In a request for a preliminary ruling under Article 267 TFEU, the Supreme Administrative Court of Bulgaria asked ECJ to determine whether it is permissible for a person without the ability to see to be able to work as a juror and participate in criminal proceedings, or is the specific disability of a permanently blind person a characteristic which constitutes a genuine and determining requirement of the activity of a juror, the existence of which justifies a difference of treatment and does not constitute discrimination based on the characteristic of “disability”. ECJ interpreted Council Directive 2000/78/EC establishing a general framework for equal treatment in employment and occupation in light of Articles 21 and 26 of the Charter of Fundamental Rights of the European Union, thus establishing that it is precluded that a blind person be totally deprived of any possibility of performing the duties of a juror in criminal proceedings.

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 C-350/20 - INPS () and de maternité pour les titulaires de permis unique)

  •  02 September 2021
  •  ECLI:  ECLI:EU:C:2021:659
  •  EU
  •  Court
  •  Court decision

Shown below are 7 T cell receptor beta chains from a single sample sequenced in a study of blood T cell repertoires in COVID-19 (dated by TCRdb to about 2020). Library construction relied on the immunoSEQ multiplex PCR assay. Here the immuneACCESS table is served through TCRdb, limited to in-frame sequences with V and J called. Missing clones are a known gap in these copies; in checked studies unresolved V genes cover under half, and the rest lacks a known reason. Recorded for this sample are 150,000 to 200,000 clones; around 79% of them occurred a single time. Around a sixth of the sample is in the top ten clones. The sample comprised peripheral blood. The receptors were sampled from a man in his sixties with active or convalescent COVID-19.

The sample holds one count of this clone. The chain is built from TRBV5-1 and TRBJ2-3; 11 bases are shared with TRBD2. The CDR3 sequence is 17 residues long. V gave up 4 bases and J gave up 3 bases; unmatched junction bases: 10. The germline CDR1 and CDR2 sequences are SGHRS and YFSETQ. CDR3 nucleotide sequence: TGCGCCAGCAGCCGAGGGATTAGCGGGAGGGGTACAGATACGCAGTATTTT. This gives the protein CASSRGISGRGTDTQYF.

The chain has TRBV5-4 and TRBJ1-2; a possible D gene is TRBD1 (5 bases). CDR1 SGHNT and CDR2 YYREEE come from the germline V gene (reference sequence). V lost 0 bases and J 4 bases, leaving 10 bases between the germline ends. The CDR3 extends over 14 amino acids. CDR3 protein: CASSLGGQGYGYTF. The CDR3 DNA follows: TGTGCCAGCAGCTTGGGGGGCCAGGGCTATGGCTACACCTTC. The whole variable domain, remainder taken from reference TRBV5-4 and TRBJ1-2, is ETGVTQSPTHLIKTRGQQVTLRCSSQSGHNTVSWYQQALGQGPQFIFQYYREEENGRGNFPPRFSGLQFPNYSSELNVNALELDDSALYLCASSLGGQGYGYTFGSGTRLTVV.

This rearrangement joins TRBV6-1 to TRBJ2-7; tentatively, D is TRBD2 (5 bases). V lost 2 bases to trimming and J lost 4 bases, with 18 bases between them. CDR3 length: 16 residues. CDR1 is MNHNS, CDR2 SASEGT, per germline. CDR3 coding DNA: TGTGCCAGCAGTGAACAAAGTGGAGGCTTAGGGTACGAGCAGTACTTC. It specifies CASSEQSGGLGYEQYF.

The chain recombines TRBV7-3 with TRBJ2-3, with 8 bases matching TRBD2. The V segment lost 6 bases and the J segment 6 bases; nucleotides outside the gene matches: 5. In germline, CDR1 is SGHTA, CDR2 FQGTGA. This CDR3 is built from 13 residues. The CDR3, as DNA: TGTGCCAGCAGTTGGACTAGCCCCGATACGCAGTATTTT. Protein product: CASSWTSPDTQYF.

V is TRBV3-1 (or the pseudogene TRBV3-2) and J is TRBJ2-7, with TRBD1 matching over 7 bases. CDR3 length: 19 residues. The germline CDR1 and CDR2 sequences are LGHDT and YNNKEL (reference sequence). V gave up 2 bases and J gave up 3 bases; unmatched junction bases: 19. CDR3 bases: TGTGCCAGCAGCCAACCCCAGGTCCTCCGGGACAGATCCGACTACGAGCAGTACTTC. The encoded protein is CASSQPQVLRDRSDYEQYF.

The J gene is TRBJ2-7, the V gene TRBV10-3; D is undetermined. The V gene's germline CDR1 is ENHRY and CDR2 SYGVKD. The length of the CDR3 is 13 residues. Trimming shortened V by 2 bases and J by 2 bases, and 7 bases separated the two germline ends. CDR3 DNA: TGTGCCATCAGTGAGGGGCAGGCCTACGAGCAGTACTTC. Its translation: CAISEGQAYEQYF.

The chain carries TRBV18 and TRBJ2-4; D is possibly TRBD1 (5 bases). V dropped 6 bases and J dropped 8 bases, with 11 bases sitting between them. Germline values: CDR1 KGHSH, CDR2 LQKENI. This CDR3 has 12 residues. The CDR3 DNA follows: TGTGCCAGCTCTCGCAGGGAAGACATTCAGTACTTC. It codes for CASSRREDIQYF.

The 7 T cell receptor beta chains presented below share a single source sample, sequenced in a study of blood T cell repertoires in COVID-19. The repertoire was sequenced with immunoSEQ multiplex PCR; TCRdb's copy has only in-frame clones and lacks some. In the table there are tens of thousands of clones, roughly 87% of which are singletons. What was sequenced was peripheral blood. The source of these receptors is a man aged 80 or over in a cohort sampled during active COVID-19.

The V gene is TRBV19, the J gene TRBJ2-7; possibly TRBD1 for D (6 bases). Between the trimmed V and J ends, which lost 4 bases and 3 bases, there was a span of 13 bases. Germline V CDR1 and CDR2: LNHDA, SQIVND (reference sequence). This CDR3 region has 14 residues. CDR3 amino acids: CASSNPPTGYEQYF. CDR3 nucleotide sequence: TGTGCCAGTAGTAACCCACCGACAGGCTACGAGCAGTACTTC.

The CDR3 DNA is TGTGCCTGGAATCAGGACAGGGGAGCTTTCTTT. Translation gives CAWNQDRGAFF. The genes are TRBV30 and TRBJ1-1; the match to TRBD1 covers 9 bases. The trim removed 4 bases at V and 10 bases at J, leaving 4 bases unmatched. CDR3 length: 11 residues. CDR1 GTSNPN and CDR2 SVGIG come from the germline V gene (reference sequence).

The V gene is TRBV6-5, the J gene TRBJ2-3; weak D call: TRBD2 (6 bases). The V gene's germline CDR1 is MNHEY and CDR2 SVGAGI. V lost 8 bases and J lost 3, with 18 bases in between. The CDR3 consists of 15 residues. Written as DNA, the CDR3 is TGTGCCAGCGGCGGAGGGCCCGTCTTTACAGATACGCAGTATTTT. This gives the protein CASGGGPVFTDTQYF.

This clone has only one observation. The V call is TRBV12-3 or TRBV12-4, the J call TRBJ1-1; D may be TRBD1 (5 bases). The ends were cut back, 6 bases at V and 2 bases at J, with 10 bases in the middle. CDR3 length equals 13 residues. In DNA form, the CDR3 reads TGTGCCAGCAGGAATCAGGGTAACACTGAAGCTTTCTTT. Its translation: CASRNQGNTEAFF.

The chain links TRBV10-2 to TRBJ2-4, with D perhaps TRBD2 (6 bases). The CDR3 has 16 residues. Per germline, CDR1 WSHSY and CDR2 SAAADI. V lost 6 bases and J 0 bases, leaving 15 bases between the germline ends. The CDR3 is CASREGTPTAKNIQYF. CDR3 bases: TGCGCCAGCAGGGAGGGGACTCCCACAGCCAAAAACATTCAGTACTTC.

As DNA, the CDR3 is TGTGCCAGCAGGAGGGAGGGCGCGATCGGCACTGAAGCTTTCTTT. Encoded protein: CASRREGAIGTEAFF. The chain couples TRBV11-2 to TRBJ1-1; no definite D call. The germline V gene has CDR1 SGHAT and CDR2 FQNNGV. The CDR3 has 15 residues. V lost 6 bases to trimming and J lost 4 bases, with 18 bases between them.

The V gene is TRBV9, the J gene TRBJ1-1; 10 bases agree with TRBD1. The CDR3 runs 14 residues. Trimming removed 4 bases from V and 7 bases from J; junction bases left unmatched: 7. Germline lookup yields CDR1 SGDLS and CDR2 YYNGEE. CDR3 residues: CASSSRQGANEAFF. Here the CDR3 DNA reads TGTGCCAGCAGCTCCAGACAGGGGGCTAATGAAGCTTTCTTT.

In a request for a preliminary ruling under Article 267 TFEU, the Constitutional Court of Italy asked the ECJ if Article 34 of the Charter of Fundamental Rights of the European Union is applied to childbirth and maternity allowances and is EU law therefore to be interpreted as precluding national legislation which fails to extend the abovementioned benefits, which are already granted to foreign nationals holding a long-term resident’s EU residence permit, to foreign nationals who hold a single permit under that directive. ECJ responded that under Article 34(1) of the Charter, the EU recognises and respects the entitlement to social security benefits and social services providing protection in cases such as maternity, illness, industrial accidents, dependency or old age, and in the case of loss of employment, in accordance with the rules laid down by EU law and national laws and practices. In addition, under Article 34(2) of the Charter, everyone residing and moving legally within the EU is entitled to social security benefits and social advantages in accordance with EU law and national laws and practices. Thus, national legislation which excludes third-country nationals from entitlement to a childbirth allowance and a maternity allowance provided for by that legislation is precluded.